According to the proposal "the documents are intended to outline what is considered to be 'acceptable development' within the context of each specific area." Each document will outline the historic relevance of each park and the customer facilities which would be acceptable within each area. Existing buildings within each of the parks which could be utilised instead of them lying unused will be detailed.

These buildings will be leased by the council rather than sold. In a report by Robert Booth, Director of Land Council seek proposals to attract visitors to city's parks Services, he stated: "the development of visitor and community services would be subject to a positive outcome in community consultation." He went on to write: "It is hoped to stimulate interest in a variety of sectors of the community and facilitate the development of local economic opportunities. Positive discussions have already taken place with Local Development Companies to ascertain the possibilities of social enterprises taking up options to operate in parks." The documents will offer no commitment to contract with any individual proposer or developer.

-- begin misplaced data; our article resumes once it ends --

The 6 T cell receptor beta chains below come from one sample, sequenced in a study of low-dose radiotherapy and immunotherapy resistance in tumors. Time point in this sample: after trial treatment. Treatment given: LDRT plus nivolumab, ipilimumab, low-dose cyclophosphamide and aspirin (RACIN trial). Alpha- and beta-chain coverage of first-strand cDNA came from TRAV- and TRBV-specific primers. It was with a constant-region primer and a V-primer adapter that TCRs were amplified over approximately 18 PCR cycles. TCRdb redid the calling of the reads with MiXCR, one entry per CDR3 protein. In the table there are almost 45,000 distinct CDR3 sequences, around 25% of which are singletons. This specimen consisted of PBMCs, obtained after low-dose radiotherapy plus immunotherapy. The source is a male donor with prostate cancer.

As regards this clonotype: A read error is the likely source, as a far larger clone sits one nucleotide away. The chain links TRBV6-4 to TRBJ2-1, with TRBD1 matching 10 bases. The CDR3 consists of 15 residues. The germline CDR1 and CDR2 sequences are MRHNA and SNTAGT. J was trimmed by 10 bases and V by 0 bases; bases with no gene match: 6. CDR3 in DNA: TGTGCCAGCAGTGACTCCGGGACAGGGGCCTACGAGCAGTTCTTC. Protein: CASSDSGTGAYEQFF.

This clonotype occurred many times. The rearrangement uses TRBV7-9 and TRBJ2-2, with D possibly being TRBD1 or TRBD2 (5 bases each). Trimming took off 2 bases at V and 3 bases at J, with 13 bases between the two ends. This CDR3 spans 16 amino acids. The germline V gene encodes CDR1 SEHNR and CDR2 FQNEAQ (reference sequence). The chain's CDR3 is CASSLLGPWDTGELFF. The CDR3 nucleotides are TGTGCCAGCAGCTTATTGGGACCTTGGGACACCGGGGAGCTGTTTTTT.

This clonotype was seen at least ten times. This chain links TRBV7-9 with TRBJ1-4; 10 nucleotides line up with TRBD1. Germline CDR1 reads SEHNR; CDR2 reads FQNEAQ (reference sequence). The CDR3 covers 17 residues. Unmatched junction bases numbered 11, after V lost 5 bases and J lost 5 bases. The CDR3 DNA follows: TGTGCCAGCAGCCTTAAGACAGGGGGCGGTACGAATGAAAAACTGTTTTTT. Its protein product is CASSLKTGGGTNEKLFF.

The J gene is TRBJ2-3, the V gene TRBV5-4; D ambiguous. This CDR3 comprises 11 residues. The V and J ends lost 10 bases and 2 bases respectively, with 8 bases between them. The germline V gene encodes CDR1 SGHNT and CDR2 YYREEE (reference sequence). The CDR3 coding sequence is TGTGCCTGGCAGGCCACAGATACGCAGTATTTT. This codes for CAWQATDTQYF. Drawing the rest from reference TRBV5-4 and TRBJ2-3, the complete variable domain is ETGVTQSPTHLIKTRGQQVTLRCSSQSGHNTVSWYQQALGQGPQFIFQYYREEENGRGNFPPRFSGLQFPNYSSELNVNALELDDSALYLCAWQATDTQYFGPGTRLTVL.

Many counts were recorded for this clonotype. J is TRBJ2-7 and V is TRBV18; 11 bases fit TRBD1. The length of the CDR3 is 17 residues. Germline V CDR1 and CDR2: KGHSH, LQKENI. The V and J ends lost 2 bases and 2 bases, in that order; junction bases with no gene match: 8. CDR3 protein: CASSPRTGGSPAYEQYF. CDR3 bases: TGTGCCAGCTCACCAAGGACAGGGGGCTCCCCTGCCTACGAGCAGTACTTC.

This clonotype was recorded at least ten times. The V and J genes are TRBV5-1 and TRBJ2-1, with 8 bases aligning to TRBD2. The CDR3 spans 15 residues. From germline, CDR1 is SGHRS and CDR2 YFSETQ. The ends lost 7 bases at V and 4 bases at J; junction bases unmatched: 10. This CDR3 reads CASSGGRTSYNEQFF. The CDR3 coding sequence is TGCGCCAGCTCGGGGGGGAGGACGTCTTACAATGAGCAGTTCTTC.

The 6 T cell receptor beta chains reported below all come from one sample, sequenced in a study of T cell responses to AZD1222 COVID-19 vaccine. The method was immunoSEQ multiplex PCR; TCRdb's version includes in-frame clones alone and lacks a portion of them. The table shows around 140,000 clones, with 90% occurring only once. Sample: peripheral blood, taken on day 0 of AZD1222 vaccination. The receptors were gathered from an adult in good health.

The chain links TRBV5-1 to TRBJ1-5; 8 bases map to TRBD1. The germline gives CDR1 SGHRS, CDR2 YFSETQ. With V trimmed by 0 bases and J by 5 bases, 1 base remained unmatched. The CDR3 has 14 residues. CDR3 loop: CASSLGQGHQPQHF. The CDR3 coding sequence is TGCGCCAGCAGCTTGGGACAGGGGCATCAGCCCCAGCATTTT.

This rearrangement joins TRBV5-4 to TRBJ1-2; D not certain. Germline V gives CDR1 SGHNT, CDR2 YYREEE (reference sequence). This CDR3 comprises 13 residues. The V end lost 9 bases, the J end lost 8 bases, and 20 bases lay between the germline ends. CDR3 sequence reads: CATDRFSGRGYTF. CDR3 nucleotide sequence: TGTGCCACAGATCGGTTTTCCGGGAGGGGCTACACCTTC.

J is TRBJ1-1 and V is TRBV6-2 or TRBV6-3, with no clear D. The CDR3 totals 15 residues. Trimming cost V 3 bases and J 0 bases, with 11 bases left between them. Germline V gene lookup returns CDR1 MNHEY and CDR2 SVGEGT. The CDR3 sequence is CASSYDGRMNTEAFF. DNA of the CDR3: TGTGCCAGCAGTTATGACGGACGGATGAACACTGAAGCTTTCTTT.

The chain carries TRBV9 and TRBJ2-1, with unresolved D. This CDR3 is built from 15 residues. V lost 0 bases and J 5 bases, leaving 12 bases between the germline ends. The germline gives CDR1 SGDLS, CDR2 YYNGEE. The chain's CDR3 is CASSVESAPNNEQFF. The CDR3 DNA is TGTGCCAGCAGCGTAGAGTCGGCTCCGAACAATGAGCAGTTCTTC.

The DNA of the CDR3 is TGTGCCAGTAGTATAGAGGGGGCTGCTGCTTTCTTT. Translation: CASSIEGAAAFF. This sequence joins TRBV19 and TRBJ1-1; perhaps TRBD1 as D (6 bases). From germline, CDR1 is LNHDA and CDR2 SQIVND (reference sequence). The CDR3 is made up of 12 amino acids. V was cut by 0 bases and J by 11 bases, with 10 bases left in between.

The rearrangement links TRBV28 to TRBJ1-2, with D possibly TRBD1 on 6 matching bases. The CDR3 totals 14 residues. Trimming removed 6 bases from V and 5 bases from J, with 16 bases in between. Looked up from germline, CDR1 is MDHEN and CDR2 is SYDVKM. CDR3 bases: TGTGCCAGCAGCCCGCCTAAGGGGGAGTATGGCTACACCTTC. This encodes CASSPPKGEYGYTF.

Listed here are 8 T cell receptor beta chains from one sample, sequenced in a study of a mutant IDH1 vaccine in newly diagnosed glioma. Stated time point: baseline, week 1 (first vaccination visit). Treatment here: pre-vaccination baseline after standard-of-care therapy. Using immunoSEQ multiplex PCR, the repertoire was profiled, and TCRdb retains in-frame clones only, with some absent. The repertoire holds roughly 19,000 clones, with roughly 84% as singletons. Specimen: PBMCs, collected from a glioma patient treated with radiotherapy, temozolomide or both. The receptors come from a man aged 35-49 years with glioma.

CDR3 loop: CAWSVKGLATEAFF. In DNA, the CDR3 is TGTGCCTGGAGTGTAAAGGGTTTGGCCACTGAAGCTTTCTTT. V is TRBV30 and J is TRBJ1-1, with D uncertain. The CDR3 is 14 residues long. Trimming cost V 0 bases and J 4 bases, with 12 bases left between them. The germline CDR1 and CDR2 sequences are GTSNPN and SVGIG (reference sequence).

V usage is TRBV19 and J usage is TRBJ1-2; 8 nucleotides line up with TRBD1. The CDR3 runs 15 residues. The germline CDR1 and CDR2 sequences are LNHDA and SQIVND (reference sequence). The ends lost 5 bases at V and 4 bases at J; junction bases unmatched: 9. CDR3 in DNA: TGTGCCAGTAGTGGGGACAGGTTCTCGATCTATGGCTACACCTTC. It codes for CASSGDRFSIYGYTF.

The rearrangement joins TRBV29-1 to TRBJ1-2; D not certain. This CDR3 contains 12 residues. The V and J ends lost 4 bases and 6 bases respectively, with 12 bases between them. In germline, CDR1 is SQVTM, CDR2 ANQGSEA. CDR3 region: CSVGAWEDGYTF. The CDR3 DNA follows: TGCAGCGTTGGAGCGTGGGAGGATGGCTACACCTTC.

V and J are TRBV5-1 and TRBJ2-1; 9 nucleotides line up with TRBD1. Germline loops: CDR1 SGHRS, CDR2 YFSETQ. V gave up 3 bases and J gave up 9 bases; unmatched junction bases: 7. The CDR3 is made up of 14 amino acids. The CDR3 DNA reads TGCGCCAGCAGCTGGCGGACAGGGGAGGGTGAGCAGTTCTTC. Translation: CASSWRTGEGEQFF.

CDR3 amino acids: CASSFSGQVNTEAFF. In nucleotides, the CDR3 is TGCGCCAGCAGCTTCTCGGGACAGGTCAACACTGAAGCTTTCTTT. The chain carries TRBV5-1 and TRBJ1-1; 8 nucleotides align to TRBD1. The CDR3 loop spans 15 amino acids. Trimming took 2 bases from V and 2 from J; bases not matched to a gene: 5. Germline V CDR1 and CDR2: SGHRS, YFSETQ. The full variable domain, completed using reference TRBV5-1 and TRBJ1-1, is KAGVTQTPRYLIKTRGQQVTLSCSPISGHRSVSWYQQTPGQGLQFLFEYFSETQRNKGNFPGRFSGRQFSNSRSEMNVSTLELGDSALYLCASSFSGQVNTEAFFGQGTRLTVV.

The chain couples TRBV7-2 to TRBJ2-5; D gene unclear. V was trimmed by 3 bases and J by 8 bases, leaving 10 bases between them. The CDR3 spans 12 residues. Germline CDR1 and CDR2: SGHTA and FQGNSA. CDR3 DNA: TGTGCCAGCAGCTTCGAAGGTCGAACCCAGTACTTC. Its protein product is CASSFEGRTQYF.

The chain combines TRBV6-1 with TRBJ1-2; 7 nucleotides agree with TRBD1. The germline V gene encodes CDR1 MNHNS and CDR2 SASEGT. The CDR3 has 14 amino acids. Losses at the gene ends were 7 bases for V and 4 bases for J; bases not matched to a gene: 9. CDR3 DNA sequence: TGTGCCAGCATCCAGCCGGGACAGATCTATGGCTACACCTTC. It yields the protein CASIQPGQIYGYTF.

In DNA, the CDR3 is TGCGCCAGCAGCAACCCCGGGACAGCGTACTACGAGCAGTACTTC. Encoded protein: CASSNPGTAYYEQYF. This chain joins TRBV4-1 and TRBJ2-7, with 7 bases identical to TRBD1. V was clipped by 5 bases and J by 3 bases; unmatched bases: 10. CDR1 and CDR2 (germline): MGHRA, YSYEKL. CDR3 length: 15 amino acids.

Source West end Mail

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Tuesday, January 24, 2006

Scotlands green campaigns

Scotsman Use "Bugmenot" to get in

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Sunday, January 22, 2006

Bristol pool ocupied

A group of protesters have occupied the site of the former Bristol North swimming bath on Gloucester Road.The group entered the building in the early hours of Saturday demanding the building is reopened to provide a non-commercial space for the community.

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More of the commons under threat

The Canongate Community Forum claim the proposed Caltongate scheme, which includes offices, shops and a five-star hotel, would be built on land belonging to the people of Edinburgh. Critics have obtained a century-old map which marks out land to be held in the "common good".